- By Bernadette H. Carreon
John Bradley: Getting a second chance
Koror (Pacific Note) — “Palau has been a humbling experience for me,” John Bradley says, sitting at the Rose Garden Restaurant in Malakal, with his wife Leslie. Looking out from the restaurant’s open area overlooking Rock Islands, Bradley was savoring every minute of his remaining stay in this paradise island nation before heading to Hawaii. Amid his great moments in Palau, there have been bad times that he says he would rather forget.
Bradley stepped down from his post as Palau’s attorney general in September. His resignation is effective Nov. 30, two months ahead of his contract’s expiration.
Described as one of the most high-profile district attorneys in the United States, Bradley is a magnet for controversy. He moved to Palau in 2014 to serve as this island nation’s attorney general. His stint here is not short of disagreements.
Bradley’s career as Williamson County district attorney was marred by his role in the case of Michael Morton, a former Texas inmate who served 25 years after being wrongfully convicted for the 1986 murder of his wife, Christine, in Williamson County. Although Bradley was not involved in convicting Morton, he argued against the reopening of the case when he became a district attorney in Texas. In 2011, Bradley — then chairman of the Texas Forensic Science Commission — “tenaciously fought” the Innocence Project’s campaign to get Morton’s conviction reversed. For six years, Bradley opposed DNA testing until the appellate court ruled in favor of Morton. A judge ordered the DNA testing, which eventually proved Morton’s innocence. He was released from prison in October 2011. DNA tests linked Mark Alan Norwood, a dish washer who lived in Austin, to Christine Morton's murder. Norwood was convicted and sentenced to life.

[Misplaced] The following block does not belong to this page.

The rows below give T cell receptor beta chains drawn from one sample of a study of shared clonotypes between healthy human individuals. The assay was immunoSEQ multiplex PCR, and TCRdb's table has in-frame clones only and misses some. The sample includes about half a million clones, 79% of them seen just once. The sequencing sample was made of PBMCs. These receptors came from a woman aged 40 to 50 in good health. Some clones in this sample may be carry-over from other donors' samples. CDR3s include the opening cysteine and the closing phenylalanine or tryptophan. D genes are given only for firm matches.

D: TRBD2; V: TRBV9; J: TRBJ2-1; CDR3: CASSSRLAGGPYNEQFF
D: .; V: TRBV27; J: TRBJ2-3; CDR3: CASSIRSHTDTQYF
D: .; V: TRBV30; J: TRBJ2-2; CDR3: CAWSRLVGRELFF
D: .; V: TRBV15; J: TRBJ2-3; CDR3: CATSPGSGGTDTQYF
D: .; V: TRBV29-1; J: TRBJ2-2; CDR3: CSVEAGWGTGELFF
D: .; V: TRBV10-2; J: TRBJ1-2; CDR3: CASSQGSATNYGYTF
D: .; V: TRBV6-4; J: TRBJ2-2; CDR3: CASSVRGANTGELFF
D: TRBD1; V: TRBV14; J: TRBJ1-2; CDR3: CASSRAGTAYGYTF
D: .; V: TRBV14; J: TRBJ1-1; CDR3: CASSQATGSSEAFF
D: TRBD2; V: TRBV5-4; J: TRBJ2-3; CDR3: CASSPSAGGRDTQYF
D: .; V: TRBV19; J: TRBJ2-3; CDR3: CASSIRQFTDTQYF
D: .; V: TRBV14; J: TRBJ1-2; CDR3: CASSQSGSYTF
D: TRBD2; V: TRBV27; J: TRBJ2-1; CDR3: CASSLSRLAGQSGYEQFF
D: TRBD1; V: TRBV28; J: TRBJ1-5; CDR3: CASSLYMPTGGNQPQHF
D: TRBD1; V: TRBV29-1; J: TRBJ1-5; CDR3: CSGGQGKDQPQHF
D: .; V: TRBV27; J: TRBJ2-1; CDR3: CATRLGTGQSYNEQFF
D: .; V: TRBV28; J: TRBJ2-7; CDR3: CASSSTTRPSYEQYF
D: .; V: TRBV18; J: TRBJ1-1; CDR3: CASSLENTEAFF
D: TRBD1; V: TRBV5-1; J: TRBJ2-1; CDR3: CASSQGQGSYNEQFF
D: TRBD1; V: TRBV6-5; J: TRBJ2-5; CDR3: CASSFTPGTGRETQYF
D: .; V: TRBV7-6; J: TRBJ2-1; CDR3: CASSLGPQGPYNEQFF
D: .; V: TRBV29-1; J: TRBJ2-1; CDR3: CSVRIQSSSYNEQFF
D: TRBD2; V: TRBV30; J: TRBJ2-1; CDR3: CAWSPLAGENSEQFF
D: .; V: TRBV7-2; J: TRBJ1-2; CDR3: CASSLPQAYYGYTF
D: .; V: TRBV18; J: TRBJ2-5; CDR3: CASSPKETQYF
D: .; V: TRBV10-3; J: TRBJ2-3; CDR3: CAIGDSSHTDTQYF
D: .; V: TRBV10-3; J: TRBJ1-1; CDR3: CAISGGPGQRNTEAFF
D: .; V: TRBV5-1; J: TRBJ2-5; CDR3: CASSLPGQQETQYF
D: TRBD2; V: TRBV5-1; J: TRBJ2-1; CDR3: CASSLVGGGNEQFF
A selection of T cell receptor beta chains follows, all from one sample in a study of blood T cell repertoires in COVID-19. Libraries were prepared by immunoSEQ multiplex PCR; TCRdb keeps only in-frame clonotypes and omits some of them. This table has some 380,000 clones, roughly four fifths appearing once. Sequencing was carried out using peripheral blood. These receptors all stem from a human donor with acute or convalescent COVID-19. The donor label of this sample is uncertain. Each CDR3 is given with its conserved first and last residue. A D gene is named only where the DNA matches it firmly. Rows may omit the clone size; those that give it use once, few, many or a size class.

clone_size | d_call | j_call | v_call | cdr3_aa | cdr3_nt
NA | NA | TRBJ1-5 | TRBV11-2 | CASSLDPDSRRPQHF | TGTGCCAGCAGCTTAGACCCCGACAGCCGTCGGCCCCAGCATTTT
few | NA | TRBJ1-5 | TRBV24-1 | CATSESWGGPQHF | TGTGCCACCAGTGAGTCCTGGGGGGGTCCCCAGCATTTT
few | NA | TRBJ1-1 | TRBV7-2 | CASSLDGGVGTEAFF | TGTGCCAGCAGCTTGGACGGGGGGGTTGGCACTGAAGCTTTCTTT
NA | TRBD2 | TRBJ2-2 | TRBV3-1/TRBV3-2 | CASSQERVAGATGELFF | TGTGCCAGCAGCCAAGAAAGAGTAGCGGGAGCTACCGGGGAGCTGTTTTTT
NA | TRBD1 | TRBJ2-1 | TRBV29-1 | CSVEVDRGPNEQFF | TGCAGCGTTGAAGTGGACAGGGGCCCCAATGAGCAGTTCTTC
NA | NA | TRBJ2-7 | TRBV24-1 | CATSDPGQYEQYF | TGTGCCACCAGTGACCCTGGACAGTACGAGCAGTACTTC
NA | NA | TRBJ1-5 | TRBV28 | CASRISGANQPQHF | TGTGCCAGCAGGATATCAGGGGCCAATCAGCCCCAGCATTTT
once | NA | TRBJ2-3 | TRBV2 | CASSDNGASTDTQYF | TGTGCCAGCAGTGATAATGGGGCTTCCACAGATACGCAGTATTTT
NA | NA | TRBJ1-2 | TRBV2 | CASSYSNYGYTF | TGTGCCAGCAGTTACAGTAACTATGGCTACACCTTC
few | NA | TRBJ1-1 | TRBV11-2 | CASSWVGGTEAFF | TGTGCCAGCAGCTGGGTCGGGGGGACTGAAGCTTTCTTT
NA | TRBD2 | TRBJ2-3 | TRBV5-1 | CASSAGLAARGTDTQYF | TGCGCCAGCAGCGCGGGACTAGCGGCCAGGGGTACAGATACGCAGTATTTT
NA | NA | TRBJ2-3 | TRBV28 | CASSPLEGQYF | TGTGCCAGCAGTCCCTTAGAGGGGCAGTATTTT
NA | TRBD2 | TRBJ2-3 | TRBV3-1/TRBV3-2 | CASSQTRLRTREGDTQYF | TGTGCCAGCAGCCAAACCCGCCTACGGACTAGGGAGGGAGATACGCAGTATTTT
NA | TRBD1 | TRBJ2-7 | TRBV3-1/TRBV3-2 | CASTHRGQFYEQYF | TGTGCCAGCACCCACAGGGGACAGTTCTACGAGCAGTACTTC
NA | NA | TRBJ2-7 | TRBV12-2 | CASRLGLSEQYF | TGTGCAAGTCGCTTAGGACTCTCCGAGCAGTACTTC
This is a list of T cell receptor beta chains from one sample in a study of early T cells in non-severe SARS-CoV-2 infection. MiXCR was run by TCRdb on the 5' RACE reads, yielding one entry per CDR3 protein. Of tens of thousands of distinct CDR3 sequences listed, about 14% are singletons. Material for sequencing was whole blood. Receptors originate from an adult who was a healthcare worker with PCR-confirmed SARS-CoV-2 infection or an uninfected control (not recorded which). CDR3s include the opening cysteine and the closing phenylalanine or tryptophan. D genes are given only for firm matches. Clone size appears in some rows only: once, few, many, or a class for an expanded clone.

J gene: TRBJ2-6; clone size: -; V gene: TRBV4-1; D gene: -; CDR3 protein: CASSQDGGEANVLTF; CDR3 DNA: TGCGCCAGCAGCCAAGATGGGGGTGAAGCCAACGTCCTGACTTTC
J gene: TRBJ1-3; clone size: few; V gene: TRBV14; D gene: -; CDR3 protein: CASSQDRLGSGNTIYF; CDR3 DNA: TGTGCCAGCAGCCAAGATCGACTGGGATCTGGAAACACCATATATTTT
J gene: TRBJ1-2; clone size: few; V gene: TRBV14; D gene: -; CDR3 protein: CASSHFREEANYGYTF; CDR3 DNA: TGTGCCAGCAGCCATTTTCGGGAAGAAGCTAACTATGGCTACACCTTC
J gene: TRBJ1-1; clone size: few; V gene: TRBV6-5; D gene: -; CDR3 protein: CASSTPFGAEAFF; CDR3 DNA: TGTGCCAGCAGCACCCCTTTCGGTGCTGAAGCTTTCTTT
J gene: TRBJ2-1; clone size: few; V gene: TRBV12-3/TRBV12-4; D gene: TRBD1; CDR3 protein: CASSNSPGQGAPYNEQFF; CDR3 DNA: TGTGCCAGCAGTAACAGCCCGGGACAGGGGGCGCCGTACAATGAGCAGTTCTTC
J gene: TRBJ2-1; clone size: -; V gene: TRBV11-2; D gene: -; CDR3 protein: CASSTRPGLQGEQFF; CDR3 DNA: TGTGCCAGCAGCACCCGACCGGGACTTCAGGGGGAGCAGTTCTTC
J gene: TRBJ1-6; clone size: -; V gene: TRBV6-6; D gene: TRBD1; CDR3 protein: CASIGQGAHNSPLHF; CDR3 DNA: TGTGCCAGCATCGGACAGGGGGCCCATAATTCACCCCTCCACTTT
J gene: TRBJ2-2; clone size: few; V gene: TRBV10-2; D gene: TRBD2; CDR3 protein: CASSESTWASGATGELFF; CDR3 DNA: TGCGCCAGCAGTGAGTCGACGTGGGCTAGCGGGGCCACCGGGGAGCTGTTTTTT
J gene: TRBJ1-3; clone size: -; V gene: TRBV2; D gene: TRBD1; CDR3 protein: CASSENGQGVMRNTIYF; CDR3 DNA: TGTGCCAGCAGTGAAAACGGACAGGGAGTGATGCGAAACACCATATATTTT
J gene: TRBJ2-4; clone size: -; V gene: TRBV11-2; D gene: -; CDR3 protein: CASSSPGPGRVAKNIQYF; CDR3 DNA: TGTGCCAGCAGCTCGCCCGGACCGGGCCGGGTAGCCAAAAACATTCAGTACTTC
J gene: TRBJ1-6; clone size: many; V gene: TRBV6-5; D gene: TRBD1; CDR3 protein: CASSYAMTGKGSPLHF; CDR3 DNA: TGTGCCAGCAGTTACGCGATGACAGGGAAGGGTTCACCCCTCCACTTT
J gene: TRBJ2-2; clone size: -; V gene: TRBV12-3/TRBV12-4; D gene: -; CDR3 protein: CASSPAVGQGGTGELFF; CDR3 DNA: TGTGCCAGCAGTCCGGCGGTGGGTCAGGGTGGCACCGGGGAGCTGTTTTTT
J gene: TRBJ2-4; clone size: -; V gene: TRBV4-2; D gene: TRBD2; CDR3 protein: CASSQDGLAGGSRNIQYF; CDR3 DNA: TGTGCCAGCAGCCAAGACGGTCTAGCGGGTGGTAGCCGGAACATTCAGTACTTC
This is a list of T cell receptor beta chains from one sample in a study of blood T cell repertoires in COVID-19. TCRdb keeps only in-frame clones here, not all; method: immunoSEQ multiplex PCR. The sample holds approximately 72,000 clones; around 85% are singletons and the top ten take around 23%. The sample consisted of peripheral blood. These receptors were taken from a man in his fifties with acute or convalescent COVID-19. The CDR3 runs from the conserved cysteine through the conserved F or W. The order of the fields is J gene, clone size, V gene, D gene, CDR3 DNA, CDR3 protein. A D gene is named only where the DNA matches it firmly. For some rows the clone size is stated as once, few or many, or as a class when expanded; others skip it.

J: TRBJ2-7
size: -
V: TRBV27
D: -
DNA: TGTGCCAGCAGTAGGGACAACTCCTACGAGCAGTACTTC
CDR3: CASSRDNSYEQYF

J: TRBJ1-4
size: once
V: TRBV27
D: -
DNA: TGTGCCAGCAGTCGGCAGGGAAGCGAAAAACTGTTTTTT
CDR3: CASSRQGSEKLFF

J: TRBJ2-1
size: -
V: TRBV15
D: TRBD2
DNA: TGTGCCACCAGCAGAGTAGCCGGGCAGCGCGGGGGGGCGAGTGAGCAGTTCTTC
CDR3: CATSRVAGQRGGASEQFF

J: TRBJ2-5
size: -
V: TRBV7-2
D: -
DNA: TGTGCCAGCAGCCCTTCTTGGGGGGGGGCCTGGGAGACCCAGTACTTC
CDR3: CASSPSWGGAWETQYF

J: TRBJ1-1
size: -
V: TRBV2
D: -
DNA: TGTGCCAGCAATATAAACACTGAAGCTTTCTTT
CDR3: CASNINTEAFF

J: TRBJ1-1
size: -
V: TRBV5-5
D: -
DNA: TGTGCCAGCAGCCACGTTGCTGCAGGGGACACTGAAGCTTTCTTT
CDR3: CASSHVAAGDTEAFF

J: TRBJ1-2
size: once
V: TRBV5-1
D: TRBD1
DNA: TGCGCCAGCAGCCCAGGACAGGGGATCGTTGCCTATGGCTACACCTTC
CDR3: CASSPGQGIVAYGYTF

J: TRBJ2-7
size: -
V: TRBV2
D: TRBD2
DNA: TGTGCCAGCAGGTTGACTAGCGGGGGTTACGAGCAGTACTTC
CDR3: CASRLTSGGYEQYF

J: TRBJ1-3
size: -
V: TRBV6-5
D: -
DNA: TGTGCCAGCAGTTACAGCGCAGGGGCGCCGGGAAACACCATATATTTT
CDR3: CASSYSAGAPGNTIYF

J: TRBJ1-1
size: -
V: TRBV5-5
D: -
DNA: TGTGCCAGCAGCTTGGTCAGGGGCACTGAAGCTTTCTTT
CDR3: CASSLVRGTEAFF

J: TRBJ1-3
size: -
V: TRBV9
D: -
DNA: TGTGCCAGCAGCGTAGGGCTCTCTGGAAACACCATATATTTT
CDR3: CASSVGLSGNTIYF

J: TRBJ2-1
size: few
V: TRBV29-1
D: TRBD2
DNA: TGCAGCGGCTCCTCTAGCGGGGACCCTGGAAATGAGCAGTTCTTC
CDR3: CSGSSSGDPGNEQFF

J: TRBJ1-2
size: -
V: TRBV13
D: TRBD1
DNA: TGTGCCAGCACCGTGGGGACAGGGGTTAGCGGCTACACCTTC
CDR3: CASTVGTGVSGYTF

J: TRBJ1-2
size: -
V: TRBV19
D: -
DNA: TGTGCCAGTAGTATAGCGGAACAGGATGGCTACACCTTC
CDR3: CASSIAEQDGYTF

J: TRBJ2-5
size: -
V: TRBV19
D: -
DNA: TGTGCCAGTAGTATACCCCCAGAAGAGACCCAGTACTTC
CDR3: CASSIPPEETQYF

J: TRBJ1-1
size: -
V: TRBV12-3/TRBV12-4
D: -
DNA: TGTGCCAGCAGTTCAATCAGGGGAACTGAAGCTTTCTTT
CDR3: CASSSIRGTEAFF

In Palau, Bradley said he was very careful not to impose any “American idea” on this island-nation with a population of less than 20,000. “Working in Palau is a very good education for me,” said Bradley, who resigned from his post in September. “It changed the way I looked at how I do that job. In Texas, I was an elected district attorney and was responsible for criminal prosecution. Here the job is much broader. What we are really doing is representing the Republic of Palau.”
He said he listened to the community, of which he eventually became a part. While Bradley wanted to fulfill his job with caution, he could not avoid conflicts. He figured in a bitter squabble with the Vice President and Ministry of Justice Antonio Bells, who suspended him for 10 working days without pay in December 2015 on grounds of insubordination.
In April this year, Bells sued Bradley and other officials for allegedly depositing a U.S. grant into a nongovernmental account and expending it illegally. In a separate lawsuit, Bells sued Bradley, along with former Interim Special Prosecutor and Public Safety Director Ismael Aguon, for “humiliation” caused by misconduct of public office charges filed against him last year, and eventually dropped by ISP in January. Bells included Bradley in the civil action for allegedly denying him representation. Bells eventually dropped the lawsuit.